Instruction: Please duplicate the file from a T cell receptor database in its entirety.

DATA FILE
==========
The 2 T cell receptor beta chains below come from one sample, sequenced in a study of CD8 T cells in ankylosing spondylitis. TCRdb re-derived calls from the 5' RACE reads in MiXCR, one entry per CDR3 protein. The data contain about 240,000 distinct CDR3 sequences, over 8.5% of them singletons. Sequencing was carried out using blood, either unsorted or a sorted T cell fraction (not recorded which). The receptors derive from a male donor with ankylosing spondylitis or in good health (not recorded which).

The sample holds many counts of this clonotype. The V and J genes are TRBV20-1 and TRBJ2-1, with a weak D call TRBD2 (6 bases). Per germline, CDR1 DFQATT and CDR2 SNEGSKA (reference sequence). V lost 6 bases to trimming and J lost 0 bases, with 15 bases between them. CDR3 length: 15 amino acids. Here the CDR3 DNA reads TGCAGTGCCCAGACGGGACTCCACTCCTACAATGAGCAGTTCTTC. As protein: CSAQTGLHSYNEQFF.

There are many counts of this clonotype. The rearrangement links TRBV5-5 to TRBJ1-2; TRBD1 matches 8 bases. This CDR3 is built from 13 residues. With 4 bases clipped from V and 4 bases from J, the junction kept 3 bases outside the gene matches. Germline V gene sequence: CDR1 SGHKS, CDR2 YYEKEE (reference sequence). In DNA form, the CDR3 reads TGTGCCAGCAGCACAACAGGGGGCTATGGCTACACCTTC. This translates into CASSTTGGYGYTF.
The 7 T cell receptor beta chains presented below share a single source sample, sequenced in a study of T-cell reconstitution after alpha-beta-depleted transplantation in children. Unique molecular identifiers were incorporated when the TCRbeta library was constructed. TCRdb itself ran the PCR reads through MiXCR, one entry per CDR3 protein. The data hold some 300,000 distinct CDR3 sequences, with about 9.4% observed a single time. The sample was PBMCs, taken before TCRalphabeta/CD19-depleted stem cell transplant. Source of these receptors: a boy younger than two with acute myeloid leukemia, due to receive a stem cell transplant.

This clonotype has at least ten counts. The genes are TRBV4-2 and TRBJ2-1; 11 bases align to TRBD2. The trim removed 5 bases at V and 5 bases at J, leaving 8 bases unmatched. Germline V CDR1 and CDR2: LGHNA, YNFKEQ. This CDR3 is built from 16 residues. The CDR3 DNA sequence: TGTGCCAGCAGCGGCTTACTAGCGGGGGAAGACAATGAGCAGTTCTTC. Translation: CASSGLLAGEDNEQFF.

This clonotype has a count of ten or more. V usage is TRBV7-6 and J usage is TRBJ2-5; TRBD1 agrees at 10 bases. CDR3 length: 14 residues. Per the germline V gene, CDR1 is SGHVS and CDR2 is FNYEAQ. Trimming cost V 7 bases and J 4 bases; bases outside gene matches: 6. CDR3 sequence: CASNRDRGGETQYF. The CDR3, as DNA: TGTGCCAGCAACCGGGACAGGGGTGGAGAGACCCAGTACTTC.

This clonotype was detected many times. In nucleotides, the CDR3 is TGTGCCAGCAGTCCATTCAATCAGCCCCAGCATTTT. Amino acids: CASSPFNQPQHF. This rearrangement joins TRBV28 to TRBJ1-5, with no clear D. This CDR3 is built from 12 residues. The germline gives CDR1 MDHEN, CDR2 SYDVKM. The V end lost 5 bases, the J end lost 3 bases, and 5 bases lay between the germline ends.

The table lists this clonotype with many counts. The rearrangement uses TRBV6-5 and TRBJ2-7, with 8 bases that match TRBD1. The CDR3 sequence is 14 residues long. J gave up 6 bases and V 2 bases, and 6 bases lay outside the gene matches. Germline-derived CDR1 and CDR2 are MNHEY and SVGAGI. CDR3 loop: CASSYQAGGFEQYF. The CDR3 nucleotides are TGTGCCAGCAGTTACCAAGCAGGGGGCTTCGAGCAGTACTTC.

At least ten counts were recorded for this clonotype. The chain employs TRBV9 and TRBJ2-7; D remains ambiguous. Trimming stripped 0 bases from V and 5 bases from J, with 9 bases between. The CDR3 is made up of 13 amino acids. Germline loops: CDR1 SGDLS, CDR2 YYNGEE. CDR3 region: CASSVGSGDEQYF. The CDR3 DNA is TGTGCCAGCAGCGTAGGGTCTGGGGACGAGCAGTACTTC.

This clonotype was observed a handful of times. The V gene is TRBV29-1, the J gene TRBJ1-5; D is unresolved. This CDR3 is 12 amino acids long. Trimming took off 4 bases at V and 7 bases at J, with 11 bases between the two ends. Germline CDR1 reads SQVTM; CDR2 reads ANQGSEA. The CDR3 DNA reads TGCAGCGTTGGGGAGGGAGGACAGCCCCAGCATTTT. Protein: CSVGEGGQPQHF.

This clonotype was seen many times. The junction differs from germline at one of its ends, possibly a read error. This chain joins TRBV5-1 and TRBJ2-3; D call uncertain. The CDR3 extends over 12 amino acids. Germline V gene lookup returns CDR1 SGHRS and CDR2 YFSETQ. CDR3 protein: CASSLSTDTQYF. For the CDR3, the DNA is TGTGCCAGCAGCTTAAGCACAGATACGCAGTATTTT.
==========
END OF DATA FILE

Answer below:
The 2 T cell receptor beta chains below come from one sample, sequenced in a study of CD8 T cells in ankylosing spondylitis. TCRdb re-derived calls from the 5' RACE reads in MiXCR, one entry per CDR3 protein. The data contain about 240,000 distinct CDR3 sequences, over 8.5% of them singletons. Sequencing was carried out using blood, either unsorted or a sorted T cell fraction (not recorded which). The receptors derive from a male donor with ankylosing spondylitis or in good health (not recorded which).

The sample holds many counts of this clonotype. The V and J genes are TRBV20-1 and TRBJ2-1, with a weak D call TRBD2 (6 bases). Per germline, CDR1 DFQATT and CDR2 SNEGSKA (reference sequence). V lost 6 bases to trimming and J lost 0 bases, with 15 bases between them. CDR3 length: 15 amino acids. Here the CDR3 DNA reads TGCAGTGCCCAGACGGGACTCCACTCCTACAATGAGCAGTTCTTC. As protein: CSAQTGLHSYNEQFF.

There are many counts of this clonotype. The rearrangement links TRBV5-5 to TRBJ1-2; TRBD1 matches 8 bases. This CDR3 is built from 13 residues. With 4 bases clipped from V and 4 bases from J, the junction kept 3 bases outside the gene matches. Germline V gene sequence: CDR1 SGHKS, CDR2 YYEKEE (reference sequence). In DNA form, the CDR3 reads TGTGCCAGCAGCACAACAGGGGGCTATGGCTACACCTTC. This translates into CASSTTGGYGYTF.
The 7 T cell receptor beta chains presented below share a single source sample, sequenced in a study of T-cell reconstitution after alpha-beta-depleted transplantation in children. Unique molecular identifiers were incorporated when the TCRbeta library was constructed. TCRdb itself ran the PCR reads through MiXCR, one entry per CDR3 protein. The data hold some 300,000 distinct CDR3 sequences, with about 9.4% observed a single time. The sample was PBMCs, taken before TCRalphabeta/CD19-depleted stem cell transplant. Source of these receptors: a boy younger than two with acute myeloid leukemia, due to receive a stem cell transplant.

This clonotype has at least ten counts. The genes are TRBV4-2 and TRBJ2-1; 11 bases align to TRBD2. The trim removed 5 bases at V and 5 bases at J, leaving 8 bases unmatched. Germline V CDR1 and CDR2: LGHNA, YNFKEQ. This CDR3 is built from 16 residues. The CDR3 DNA sequence: TGTGCCAGCAGCGGCTTACTAGCGGGGGAAGACAATGAGCAGTTCTTC. Translation: CASSGLLAGEDNEQFF.

This clonotype has a count of ten or more. V usage is TRBV7-6 and J usage is TRBJ2-5; TRBD1 agrees at 10 bases. CDR3 length: 14 residues. Per the germline V gene, CDR1 is SGHVS and CDR2 is FNYEAQ. Trimming cost V 7 bases and J 4 bases; bases outside gene matches: 6. CDR3 sequence: CASNRDRGGETQYF. The CDR3, as DNA: TGTGCCAGCAACCGGGACAGGGGTGGAGAGACCCAGTACTTC.

This clonotype was detected many times. In nucleotides, the CDR3 is TGTGCCAGCAGTCCATTCAATCAGCCCCAGCATTTT. Amino acids: CASSPFNQPQHF. This rearrangement joins TRBV28 to TRBJ1-5, with no clear D. This CDR3 is built from 12 residues. The germline gives CDR1 MDHEN, CDR2 SYDVKM. The V end lost 5 bases, the J end lost 3 bases, and 5 bases lay between the germline ends.

The table lists this clonotype with many counts. The rearrangement uses TRBV6-5 and TRBJ2-7, with 8 bases that match TRBD1. The CDR3 sequence is 14 residues long. J gave up 6 bases and V 2 bases, and 6 bases lay outside the gene matches. Germline-derived CDR1 and CDR2 are MNHEY and SVGAGI. CDR3 loop: CASSYQAGGFEQYF. The CDR3 nucleotides are TGTGCCAGCAGTTACCAAGCAGGGGGCTTCGAGCAGTACTTC.

At least ten counts were recorded for this clonotype. The chain employs TRBV9 and TRBJ2-7; D remains ambiguous. Trimming stripped 0 bases from V and 5 bases from J, with 9 bases between. The CDR3 is made up of 13 amino acids. Germline loops: CDR1 SGDLS, CDR2 YYNGEE. CDR3 region: CASSVGSGDEQYF. The CDR3 DNA is TGTGCCAGCAGCGTAGGGTCTGGGGACGAGCAGTACTTC.

This clonotype was observed a handful of times. The V gene is TRBV29-1, the J gene TRBJ1-5; D is unresolved. This CDR3 is 12 amino acids long. Trimming took off 4 bases at V and 7 bases at J, with 11 bases between the two ends. Germline CDR1 reads SQVTM; CDR2 reads ANQGSEA. The CDR3 DNA reads TGCAGCGTTGGGGAGGGAGGACAGCCCCAGCATTTT. Protein: CSVGEGGQPQHF.

This clonotype was seen many times. The junction differs from germline at one of its ends, possibly a read error. This chain joins TRBV5-1 and TRBJ2-3; D call uncertain. The CDR3 extends over 12 amino acids. Germline V gene lookup returns CDR1 SGHRS and CDR2 YFSETQ. CDR3 protein: CASSLSTDTQYF. For the CDR3, the DNA is TGTGCCAGCAGCTTAAGCACAGATACGCAGTATTTT.